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It’s Ok to Speak Your Mind As Long As You’re Willing to Accept the Consequences

I prefer people saying what’s on their mind, even if it’s racist, homophobic, xenophobic, or whatever. To be clear, this ABSOLUTELY does NOT mean I want to be friends with or even interact with these types of people. But rather, I’m lazy, so it helps me to quickly decide who I’d like to interact with instead of having to play some verbal cat and mouse game that often ends in disappointment and/or disgust.

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Good Intentions with Crappy Execution

On one side of the coin there are people with a bit of a liberal streak attempting to create a new way we talk about everything, from someone’s gender to creating safe spaces where some words are outright banned altogether. From my understanding, these new methods of communication are meant as a way not only to protect certain marginalized communities, but also as a way to alleviate discomfort within some when talking about certain, often politically charged topics.

Oswalt speaks from the heart about listening to others who speak from their heart in his Netflix special “Talking for Clapping.” Haven’t been able to find a replacement video, but you’re more than welcome to check out this bit at around the 21:41 mark on the special if you have Netflix.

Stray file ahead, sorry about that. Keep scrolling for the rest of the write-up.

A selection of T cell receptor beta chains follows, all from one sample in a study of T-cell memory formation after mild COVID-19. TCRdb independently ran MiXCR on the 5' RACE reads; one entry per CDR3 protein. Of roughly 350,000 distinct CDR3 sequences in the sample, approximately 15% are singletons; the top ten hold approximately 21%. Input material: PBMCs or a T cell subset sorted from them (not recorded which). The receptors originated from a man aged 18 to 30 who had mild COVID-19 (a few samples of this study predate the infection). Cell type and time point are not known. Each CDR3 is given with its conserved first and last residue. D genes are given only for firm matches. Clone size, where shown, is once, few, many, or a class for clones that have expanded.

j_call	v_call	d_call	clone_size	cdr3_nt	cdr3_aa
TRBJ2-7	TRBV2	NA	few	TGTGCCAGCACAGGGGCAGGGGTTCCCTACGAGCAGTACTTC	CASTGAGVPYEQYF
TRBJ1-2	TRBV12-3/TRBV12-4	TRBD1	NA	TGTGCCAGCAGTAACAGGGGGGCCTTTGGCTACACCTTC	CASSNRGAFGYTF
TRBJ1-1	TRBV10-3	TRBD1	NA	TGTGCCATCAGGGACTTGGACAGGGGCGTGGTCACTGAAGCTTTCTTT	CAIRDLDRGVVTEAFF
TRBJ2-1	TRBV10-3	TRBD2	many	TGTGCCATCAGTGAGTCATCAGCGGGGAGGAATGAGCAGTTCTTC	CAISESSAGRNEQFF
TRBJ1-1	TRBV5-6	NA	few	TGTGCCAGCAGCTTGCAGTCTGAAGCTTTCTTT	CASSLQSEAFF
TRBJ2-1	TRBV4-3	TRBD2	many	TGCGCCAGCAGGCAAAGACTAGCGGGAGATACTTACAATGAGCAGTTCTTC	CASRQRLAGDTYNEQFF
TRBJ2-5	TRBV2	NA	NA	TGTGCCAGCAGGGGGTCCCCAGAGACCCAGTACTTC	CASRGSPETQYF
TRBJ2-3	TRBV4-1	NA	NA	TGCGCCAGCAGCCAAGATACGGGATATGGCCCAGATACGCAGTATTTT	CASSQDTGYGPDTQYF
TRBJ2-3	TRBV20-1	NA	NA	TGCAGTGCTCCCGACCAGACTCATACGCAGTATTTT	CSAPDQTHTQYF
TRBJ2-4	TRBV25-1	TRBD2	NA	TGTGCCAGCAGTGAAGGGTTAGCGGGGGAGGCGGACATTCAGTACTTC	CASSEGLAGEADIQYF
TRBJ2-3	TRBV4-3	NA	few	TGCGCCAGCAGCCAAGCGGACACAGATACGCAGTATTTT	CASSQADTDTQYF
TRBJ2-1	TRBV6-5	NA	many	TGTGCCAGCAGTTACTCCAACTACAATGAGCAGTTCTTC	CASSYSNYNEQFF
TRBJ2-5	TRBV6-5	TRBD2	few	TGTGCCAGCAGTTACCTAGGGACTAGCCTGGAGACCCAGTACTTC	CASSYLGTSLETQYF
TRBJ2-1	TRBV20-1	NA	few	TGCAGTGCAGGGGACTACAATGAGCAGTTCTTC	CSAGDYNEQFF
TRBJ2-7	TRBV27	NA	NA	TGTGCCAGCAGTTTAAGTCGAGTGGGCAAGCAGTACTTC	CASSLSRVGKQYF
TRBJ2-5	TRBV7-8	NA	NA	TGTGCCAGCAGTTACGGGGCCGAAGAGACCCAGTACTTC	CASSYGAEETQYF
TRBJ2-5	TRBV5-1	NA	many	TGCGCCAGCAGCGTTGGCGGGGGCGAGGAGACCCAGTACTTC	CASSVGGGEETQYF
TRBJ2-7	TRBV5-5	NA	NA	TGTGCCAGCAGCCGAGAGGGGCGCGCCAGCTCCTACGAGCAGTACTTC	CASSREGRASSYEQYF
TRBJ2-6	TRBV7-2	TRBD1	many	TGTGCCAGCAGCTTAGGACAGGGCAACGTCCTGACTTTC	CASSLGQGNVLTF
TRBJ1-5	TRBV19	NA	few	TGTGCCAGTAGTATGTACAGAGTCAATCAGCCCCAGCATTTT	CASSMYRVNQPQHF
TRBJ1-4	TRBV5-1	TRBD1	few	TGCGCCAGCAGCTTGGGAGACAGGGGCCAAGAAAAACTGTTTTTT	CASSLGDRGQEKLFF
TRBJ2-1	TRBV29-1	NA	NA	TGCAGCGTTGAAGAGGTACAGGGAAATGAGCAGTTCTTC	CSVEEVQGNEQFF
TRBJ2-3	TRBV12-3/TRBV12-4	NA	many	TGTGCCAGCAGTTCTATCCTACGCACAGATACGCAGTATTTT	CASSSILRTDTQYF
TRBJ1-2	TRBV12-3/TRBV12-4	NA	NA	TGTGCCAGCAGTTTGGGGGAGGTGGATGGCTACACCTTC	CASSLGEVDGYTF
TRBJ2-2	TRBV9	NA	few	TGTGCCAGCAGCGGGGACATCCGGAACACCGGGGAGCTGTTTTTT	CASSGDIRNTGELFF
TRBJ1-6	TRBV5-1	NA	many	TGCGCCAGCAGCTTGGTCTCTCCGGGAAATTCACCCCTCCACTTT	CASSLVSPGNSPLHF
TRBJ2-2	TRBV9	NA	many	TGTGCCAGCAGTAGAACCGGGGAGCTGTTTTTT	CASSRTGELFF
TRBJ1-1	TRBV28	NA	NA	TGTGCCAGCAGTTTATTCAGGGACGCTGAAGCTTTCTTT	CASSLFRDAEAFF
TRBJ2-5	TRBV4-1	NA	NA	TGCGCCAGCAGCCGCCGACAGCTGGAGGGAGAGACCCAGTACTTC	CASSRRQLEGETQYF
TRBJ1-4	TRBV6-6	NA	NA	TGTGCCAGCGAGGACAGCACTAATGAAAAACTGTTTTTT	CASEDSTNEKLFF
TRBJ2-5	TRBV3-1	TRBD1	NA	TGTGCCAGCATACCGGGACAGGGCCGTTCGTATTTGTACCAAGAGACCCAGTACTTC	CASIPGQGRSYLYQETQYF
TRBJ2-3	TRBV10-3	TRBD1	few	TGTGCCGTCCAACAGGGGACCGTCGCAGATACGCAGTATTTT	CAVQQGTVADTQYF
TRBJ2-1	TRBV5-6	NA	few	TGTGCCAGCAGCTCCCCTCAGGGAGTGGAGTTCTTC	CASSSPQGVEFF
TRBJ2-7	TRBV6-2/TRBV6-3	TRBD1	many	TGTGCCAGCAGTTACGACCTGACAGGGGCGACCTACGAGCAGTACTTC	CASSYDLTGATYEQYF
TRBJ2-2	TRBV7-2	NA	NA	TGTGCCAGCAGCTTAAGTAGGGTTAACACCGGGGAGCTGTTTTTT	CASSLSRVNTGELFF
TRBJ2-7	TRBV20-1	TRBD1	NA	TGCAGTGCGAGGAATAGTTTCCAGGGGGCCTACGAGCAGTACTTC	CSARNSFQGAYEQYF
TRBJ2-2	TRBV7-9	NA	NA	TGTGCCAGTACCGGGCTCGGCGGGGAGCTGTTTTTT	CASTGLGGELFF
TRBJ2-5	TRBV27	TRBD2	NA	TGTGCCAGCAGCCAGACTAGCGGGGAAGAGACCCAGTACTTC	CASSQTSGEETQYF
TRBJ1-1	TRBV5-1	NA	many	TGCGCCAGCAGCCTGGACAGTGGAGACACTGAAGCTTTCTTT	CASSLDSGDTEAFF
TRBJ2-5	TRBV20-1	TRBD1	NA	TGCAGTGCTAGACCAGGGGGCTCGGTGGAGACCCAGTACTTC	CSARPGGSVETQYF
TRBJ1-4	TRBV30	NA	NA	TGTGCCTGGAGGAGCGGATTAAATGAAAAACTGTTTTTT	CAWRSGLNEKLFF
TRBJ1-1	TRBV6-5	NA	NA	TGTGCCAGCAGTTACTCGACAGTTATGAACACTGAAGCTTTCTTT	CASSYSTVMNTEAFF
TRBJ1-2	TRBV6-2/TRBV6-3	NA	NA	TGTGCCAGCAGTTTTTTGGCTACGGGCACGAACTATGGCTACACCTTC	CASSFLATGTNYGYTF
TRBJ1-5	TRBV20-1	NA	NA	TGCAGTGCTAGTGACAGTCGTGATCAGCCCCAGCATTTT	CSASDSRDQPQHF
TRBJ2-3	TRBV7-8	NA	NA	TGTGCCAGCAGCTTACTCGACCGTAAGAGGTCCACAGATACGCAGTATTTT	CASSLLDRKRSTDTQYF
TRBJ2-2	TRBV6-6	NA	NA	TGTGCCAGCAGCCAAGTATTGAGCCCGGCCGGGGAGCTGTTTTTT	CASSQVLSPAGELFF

Carlin made a point by pointing out that it’s the context in which supposed “bad words” are used and the people who use these “bad words” that should be put under scrutiny, not the actual words themselves.
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Talking Shit to Cause Trouble

Speaking of the people behind saying certain derisive words, this brings us to the other side of the political spectrum, where folks with more conservative leanings tend to say dumb &/or racist things they believe are provocative, but then hide behind labels of satire, performance art or free speech.

“If what you choose to say or write gets you banned from a community, yelled at, fired from your job, or called mean names, your right to free speech is not being violated. You are just receiving the karmic consequences of using your free speech to advocate for hate. There are places in the world where free speech is truly being suppressed. Your Twitter account is not one of them. Your college campus is not one of them. Use your free speech to show solidarity with those who are actually being oppressed instead.”

If you’re going to be espousing racist beliefs in public, then you shouldn’t be all that surprised if others may react to your words like the dude with sunglasses in this video. Or if you can’t watch the video, there is a link here that describes what happened in the video.

is a writer that always seems to be working on at least five different projects while attempting to share musings and revelations on a regular-ish basis.

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